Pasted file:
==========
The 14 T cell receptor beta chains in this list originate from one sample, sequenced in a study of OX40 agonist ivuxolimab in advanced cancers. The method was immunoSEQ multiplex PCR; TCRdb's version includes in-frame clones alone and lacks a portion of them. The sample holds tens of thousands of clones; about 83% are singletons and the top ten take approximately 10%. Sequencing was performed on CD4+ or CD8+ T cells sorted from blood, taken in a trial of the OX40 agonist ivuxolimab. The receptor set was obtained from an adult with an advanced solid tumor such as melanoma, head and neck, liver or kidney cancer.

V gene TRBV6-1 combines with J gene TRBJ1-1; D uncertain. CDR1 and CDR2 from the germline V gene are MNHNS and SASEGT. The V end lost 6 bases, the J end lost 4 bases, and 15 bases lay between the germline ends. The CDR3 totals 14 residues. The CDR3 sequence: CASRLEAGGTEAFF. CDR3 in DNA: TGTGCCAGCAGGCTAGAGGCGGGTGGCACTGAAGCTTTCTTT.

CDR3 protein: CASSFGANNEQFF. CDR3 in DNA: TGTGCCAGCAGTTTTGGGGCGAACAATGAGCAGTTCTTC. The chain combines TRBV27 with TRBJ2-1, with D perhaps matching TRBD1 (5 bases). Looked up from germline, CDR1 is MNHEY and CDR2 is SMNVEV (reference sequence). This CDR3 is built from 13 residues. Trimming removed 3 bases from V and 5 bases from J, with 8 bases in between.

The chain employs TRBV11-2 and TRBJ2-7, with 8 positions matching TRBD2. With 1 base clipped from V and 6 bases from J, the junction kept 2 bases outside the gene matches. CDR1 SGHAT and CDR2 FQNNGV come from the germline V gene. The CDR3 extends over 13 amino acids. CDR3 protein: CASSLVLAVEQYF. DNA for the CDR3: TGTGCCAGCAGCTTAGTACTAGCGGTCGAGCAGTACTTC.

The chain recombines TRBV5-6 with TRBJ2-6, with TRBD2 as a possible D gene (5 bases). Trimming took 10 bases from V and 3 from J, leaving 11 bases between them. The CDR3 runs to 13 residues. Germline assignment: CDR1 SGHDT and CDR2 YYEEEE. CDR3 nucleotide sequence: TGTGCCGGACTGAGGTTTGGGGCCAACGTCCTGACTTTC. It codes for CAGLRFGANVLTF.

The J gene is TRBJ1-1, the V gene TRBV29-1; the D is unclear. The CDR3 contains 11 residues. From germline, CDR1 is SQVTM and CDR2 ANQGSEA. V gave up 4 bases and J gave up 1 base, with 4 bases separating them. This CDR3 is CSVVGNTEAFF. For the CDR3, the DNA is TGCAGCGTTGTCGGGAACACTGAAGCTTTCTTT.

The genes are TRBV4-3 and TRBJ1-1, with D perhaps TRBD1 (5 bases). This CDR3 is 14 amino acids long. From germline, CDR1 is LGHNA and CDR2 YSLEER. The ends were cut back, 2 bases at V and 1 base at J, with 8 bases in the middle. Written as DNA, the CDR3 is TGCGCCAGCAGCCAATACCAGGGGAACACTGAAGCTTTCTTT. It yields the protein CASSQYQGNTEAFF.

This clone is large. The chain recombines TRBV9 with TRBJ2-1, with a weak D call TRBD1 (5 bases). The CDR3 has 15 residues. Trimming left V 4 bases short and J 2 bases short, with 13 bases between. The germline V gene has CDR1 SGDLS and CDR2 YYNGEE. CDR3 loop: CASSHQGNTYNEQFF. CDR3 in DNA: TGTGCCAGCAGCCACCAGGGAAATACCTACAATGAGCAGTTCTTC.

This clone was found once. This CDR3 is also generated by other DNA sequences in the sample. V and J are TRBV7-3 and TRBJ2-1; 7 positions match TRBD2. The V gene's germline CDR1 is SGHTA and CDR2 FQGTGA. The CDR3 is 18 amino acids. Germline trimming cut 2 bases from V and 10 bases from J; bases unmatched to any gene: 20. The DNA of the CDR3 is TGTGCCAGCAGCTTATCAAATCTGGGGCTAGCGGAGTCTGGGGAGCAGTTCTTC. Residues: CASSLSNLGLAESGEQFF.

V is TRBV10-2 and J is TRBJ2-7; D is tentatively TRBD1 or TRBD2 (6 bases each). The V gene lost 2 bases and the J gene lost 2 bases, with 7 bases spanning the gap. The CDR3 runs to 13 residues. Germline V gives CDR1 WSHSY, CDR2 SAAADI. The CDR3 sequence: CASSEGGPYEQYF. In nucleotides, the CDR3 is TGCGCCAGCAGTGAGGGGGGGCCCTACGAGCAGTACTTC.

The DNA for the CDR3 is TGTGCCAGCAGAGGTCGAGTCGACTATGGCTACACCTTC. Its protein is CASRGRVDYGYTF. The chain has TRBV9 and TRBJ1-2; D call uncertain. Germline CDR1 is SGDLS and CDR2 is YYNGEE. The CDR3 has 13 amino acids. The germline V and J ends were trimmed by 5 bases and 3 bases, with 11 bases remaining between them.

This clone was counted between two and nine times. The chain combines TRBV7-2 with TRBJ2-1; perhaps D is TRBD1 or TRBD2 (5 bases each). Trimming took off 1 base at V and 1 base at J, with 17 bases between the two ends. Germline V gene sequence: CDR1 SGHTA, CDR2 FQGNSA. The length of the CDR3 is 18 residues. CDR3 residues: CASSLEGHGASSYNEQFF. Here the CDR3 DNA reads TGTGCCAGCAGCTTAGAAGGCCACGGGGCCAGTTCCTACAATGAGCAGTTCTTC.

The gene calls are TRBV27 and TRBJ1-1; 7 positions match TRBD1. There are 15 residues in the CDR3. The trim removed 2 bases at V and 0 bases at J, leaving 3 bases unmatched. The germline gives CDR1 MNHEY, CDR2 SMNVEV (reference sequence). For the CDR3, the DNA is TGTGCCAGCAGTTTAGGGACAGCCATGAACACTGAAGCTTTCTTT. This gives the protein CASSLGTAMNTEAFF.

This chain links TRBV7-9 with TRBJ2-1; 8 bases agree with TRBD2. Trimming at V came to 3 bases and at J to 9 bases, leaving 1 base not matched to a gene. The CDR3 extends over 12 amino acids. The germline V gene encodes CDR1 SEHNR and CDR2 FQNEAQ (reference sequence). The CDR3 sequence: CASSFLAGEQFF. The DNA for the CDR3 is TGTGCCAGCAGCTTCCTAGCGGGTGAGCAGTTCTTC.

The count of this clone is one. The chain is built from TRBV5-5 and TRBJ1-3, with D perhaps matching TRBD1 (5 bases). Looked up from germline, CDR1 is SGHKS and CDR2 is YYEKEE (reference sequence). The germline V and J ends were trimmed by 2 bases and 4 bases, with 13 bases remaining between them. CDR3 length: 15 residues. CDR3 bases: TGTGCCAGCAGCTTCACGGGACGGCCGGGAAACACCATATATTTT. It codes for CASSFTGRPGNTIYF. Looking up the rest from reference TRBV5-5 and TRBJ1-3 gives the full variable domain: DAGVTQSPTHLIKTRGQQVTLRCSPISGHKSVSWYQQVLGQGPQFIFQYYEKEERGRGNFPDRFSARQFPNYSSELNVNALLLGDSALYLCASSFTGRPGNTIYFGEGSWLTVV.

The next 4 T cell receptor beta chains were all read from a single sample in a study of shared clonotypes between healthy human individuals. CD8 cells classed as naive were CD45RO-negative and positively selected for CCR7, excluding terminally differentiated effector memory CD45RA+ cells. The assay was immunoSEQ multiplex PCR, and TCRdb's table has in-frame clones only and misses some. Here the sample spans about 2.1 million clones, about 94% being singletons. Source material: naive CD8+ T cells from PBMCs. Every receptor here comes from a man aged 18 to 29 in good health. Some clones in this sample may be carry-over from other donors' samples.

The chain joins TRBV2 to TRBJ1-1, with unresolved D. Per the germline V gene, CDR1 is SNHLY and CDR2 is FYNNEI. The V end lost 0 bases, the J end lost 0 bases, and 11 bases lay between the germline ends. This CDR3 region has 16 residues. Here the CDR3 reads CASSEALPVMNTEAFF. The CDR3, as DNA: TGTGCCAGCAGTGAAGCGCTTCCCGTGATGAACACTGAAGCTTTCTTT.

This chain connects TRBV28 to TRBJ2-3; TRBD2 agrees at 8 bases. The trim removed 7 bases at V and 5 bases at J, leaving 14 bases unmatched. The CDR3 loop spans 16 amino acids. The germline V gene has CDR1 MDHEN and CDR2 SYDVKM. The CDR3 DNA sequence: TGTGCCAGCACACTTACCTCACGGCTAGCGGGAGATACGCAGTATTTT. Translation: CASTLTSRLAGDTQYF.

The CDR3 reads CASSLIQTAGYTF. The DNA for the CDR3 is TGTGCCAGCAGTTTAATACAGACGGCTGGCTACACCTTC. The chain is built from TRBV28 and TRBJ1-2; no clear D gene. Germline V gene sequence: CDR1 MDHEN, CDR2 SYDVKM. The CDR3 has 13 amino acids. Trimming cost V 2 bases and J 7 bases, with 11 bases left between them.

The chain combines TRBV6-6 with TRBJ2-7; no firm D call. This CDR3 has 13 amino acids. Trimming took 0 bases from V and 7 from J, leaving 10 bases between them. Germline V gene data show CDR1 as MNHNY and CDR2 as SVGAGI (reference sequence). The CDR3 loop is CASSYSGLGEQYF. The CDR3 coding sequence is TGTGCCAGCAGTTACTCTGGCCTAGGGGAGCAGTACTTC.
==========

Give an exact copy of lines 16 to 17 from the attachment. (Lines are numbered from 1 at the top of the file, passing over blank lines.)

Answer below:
The next 4 T cell receptor beta chains were all read from a single sample in a study of shared clonotypes between healthy human individuals. CD8 cells classed as naive were CD45RO-negative and positively selected for CCR7, excluding terminally differentiated effector memory CD45RA+ cells. The assay was immunoSEQ multiplex PCR, and TCRdb's table has in-frame clones only and misses some. Here the sample spans about 2.1 million clones, about 94% being singletons. Source material: naive CD8+ T cells from PBMCs. Every receptor here comes from a man aged 18 to 29 in good health. Some clones in this sample may be carry-over from other donors' samples.

The chain joins TRBV2 to TRBJ1-1, with unresolved D. Per the germline V gene, CDR1 is SNHLY and CDR2 is FYNNEI. The V end lost 0 bases, the J end lost 0 bases, and 11 bases lay between the germline ends. This CDR3 region has 16 residues. Here the CDR3 reads CASSEALPVMNTEAFF. The CDR3, as DNA: TGTGCCAGCAGTGAAGCGCTTCCCGTGATGAACACTGAAGCTTTCTTT.